Mothers of twins have a special joy & a special burden. So it was for Rebekah, wife of Issac who we talked about in yesterday’s post.
Of course, in any family, it’s hard to not play favorites, & Rebekah was no exception there. Isaac loved Esau, while Rebehak preferred his brother, Jacob. And what do you do about twins in those days when the firstborn is so important to the lineage & the family?
Well, Issac, in his old age, declared Esau the firstborn. Isaac sent Esau to the fields to find & prepare game so that they could celebrate his ascension.
This didn’t sit well with Rebekah. She overheard Issac talking with Esau, but she had been told before the twins’ birth that the older son would serve the younger.
Wily Rebehah ordered Jacob to bring two goats that she cooked in the way Issac loved, then had Jacob deliver the meat to his father dress as Easu. There was a little more deception required, since Jacob was smooth skinned & Esau hairy. Rebekah told Jacob to lay the goat kings on his blind father’s arms so that he would think it was Esau. (Esau must have been really hairy!)
So did Jacob just go along with all this like a good son to his mother? Not really. At first he protested that his father would recognize him, despite being blind, & would curse him. But Rebekah, in true motherly fashion, assure her son that any curses would fall on her instead, so Jacob agreed.
The stunt worked & Issac all unknowingly bless Jacob.
So how did this all turn out? We’ll let Genesis tell the rest of the story directly, from Genesis 27:
30 As soon as Isaac had finished blessing Jacob, when Jacob had scarcely gone out from the presence of Isaac his father, Esau his brother came in from his hunting. 31 He also prepared delicious food and brought it to his father. And he said to his father, “Let my father arise and eat of his son’s game, that you may bless me.” 32 His father Isaac said to him, “Who are you?” He answered, “I am your son, your firstborn, Esau.” 33 Then Isaac trembled very violently and said, “Who was it then that hunted game and brought it to me, and I ate it all before you came, and I have blessed him? Yes, and he shall be blessed.” 34 As soon as Esau heard the words of his father, he cried out with an exceedingly great and bitter cry and said to his father, “Bless me, even me also, O my father!” 35 But he said, “Your brother came deceitfully, and he has taken away your blessing.” 36 Esau said, “Is he not rightly named Jacob?[a] For he has cheated me these two times. He took away my birthright, and behold, now he has taken away my blessing.” Then he said, “Have you not reserved a blessing for me?” 37 Isaac answered and said to Esau, “Behold, I have made him lord over you, and all his brothers I have given to him for servants, and with grain and wine I have sustained him. What then can I do for you, my son?” 38 Esau said to his father, “Have you but one blessing, my father? Bless me, even me also, O my father.” And Esau lifted up his voice and wept.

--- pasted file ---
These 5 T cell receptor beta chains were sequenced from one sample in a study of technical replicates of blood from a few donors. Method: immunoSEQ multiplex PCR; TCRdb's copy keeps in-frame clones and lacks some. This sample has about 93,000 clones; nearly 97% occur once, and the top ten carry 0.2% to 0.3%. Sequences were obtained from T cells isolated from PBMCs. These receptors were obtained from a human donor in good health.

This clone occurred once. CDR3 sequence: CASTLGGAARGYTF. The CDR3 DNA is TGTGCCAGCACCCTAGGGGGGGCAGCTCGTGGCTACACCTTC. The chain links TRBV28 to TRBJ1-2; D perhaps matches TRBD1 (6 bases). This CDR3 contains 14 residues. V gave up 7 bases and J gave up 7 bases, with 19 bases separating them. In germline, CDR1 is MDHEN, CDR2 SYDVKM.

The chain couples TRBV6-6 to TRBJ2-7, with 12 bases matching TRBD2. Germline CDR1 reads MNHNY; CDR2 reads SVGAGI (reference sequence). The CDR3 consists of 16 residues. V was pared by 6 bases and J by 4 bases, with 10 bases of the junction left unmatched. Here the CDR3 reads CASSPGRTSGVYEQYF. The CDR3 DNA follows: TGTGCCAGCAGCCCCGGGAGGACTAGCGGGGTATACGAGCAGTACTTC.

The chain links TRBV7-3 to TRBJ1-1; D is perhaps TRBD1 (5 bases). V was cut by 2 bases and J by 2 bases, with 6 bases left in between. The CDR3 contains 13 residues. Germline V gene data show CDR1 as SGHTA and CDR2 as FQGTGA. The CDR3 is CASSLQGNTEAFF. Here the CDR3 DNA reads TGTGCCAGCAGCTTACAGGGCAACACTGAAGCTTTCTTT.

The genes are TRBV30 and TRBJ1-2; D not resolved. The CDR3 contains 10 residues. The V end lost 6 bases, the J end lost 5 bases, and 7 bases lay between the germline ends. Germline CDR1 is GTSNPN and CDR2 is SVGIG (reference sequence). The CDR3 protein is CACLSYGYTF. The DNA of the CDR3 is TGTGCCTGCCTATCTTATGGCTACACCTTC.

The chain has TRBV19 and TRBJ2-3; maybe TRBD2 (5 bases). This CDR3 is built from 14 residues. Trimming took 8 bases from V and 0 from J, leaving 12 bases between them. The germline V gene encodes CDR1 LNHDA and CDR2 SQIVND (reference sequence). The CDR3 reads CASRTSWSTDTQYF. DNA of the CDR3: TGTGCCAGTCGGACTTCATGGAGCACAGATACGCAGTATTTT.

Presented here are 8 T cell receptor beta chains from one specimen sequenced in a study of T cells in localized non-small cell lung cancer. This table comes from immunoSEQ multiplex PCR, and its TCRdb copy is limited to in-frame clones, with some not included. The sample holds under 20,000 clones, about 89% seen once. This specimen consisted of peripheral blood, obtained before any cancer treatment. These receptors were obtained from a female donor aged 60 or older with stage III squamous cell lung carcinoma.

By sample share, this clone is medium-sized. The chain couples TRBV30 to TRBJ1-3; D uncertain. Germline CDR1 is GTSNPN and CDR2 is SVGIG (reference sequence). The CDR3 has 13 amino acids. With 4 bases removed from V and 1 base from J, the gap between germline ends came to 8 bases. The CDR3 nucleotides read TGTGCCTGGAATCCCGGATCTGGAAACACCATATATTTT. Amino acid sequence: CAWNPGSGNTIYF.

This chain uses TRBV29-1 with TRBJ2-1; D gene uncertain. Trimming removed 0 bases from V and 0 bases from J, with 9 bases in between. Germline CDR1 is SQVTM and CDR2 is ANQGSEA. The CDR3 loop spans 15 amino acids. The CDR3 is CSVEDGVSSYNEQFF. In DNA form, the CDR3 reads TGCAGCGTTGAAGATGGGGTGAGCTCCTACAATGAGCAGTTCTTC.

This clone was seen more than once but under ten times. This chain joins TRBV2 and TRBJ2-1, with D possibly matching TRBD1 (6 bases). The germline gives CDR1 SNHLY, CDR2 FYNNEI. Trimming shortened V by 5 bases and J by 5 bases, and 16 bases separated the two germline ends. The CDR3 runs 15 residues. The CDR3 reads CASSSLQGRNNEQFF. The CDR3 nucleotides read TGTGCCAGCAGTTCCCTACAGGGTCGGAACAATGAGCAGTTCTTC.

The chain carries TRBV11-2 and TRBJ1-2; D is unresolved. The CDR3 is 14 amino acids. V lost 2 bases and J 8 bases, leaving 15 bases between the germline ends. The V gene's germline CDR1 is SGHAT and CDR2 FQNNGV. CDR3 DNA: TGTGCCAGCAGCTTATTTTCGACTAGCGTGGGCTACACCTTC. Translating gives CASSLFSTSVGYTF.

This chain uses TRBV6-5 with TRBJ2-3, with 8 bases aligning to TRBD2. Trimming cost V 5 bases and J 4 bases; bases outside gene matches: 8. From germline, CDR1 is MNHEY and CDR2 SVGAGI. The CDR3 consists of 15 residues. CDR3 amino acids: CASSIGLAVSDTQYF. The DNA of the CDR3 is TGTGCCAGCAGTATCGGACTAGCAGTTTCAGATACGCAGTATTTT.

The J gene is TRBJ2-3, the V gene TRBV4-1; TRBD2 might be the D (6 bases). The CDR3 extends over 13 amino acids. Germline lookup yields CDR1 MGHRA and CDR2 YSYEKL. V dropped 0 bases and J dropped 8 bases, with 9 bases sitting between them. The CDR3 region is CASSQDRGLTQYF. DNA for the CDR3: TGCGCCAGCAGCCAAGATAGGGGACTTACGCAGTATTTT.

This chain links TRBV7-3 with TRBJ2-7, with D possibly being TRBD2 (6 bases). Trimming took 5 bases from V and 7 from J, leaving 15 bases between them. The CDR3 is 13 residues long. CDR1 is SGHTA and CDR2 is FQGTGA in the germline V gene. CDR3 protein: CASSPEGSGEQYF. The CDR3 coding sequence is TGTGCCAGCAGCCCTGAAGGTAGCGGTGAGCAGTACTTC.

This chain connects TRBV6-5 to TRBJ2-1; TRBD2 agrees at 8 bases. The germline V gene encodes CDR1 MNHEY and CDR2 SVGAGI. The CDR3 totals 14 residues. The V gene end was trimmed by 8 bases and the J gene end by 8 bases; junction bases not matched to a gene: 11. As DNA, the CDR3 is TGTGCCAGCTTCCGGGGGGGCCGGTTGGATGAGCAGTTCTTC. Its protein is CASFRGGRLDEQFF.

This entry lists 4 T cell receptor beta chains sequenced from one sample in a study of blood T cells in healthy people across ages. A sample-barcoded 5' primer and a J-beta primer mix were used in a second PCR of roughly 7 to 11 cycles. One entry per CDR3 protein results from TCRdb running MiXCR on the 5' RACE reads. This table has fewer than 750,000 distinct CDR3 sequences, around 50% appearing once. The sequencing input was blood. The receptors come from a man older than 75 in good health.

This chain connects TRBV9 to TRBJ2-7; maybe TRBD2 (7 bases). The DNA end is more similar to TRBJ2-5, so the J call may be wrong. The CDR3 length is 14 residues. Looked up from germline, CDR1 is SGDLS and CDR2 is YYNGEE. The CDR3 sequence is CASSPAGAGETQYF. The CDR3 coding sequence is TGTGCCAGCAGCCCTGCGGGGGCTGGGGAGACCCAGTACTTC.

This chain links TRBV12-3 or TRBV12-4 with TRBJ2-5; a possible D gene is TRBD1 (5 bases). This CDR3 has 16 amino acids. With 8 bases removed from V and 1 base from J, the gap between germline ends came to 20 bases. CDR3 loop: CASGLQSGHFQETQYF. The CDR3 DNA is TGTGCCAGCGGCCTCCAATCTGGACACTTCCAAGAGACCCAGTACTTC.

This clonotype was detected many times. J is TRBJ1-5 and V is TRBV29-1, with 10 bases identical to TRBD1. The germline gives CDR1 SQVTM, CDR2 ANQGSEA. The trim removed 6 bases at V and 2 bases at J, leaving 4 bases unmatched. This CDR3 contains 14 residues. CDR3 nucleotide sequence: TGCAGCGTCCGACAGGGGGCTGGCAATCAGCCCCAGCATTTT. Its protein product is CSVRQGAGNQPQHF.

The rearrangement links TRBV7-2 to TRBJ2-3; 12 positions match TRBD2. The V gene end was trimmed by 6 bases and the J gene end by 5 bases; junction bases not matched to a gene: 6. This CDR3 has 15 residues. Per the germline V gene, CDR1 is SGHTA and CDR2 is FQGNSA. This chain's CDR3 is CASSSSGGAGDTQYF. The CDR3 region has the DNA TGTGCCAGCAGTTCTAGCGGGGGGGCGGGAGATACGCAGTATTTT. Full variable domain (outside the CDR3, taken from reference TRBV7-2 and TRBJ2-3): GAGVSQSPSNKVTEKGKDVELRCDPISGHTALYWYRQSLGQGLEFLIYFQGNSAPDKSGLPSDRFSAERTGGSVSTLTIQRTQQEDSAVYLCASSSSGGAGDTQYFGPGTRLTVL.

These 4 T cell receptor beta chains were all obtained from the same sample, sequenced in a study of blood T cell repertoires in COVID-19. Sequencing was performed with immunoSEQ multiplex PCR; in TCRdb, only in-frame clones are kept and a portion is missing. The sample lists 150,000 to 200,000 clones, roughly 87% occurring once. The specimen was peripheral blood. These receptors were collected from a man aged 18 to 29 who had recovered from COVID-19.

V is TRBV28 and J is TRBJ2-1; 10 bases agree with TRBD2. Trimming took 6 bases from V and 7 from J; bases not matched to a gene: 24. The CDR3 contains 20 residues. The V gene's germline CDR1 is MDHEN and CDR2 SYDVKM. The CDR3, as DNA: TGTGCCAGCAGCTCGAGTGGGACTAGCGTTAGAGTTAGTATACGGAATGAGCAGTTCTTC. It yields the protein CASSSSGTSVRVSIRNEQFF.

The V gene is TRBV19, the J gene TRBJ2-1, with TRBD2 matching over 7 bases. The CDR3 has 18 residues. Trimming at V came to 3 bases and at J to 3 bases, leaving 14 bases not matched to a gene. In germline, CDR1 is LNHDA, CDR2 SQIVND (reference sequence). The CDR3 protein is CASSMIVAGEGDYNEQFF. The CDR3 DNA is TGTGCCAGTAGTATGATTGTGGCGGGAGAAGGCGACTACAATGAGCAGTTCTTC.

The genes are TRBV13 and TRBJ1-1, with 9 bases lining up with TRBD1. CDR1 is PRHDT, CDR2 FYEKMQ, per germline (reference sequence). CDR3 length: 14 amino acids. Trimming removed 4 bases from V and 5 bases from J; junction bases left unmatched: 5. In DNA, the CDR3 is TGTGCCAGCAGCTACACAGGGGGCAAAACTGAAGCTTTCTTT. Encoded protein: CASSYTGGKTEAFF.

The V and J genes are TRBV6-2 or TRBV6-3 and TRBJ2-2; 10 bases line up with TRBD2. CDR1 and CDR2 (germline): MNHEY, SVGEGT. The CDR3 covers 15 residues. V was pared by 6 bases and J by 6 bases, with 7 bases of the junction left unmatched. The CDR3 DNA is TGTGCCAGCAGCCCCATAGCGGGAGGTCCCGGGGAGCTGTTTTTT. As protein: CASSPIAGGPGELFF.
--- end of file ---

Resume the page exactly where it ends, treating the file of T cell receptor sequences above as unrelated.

39 Then Isaac his father answered and said to him:
“Behold, away from the fatness of the earth shall your dwelling be,
and away from the dew of heaven on high.
40 By your sword you shall live,
and you shall serve your brother;
but when you grow restless
you shall break his yoke from your neck.”
Esau, understandably upset, then vows to kill Jacob. Rebekah knows of these intentions, since she knows her sons well, & sends Jacob away to her brother’s house to keep his safe.
Quite a story, but then Jacob means “trickster” in Hebrew. Perhaps Rebekah knew even more than is reported in the Bible.